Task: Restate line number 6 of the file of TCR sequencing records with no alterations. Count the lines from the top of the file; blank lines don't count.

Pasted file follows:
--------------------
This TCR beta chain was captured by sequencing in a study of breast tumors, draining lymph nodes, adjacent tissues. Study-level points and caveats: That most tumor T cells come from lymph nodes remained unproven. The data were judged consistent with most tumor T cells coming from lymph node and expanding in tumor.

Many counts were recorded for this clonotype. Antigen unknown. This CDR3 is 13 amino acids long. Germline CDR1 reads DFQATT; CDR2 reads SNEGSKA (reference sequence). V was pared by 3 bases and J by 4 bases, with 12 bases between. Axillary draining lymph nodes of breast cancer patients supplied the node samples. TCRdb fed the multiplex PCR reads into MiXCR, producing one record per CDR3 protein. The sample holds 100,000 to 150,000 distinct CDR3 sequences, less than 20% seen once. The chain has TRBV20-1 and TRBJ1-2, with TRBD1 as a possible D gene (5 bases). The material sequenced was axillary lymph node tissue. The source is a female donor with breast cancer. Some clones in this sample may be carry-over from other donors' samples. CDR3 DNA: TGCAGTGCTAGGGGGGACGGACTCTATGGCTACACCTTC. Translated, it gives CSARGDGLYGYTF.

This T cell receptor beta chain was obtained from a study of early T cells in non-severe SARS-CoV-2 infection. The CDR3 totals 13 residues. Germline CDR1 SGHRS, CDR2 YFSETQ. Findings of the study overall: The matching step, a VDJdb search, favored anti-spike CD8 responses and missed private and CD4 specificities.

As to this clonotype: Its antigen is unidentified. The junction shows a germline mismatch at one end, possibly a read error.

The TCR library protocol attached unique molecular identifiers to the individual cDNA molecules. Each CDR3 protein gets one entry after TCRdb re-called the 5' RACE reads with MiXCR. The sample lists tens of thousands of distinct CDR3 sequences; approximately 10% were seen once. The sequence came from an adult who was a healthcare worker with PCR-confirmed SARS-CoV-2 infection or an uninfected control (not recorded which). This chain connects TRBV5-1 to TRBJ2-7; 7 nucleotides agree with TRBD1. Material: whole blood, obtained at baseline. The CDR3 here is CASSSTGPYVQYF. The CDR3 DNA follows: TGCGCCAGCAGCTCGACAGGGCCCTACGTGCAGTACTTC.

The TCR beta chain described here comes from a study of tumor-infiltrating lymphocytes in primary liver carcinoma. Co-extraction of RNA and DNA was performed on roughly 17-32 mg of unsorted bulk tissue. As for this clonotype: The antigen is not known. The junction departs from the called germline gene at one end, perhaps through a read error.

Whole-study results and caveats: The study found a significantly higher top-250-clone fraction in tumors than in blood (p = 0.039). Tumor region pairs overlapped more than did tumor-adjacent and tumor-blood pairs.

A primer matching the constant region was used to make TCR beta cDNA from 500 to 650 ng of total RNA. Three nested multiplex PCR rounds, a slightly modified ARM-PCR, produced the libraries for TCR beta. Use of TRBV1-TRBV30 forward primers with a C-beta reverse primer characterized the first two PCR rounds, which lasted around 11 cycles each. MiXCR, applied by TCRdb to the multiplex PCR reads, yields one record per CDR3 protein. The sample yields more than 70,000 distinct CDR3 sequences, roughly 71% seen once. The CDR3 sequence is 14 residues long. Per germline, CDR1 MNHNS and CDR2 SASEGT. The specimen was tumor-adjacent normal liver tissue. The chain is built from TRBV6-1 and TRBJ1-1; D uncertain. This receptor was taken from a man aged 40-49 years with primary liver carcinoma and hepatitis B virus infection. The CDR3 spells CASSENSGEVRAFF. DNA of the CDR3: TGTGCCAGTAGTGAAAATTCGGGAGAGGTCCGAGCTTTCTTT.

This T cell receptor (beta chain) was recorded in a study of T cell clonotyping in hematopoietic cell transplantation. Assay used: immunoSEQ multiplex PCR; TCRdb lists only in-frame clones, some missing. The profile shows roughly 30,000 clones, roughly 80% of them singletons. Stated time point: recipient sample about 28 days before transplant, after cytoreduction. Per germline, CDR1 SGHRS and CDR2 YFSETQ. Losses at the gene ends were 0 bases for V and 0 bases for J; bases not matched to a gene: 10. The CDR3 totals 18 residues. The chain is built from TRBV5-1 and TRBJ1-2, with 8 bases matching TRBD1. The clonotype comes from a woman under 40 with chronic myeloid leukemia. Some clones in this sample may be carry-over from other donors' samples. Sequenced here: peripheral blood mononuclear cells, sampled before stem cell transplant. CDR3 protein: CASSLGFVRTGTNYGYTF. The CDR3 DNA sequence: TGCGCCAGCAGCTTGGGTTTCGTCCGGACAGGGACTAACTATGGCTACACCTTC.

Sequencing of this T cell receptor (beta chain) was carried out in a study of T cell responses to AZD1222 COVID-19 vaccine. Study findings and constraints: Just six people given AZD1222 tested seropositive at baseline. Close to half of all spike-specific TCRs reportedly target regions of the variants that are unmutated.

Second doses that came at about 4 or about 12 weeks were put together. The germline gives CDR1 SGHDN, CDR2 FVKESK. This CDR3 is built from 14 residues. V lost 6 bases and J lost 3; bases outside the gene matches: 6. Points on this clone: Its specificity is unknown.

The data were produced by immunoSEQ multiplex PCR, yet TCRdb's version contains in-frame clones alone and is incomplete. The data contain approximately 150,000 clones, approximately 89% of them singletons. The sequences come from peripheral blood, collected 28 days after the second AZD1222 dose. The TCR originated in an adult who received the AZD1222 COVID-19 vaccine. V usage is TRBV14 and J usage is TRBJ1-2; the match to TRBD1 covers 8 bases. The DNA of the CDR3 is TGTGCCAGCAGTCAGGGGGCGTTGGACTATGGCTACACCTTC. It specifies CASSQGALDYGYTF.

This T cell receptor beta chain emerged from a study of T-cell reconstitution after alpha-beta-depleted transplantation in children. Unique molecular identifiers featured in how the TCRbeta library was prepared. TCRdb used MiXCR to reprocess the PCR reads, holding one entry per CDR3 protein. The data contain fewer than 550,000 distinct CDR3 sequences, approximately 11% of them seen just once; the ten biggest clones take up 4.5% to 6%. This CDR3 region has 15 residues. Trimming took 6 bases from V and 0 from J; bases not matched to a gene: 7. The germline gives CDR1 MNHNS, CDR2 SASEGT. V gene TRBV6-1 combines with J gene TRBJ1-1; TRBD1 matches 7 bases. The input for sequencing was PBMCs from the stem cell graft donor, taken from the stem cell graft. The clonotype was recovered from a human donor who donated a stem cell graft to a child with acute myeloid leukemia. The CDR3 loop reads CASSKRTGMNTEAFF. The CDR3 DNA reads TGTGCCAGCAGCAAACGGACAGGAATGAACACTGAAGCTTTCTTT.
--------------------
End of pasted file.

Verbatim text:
The TCR beta chain described here comes from a study of tumor-infiltrating lymphocytes in primary liver carcinoma. Co-extraction of RNA and DNA was performed on roughly 17-32 mg of unsorted bulk tissue. As for this clonotype: The antigen is not known. The junction departs from the called germline gene at one end, perhaps through a read error.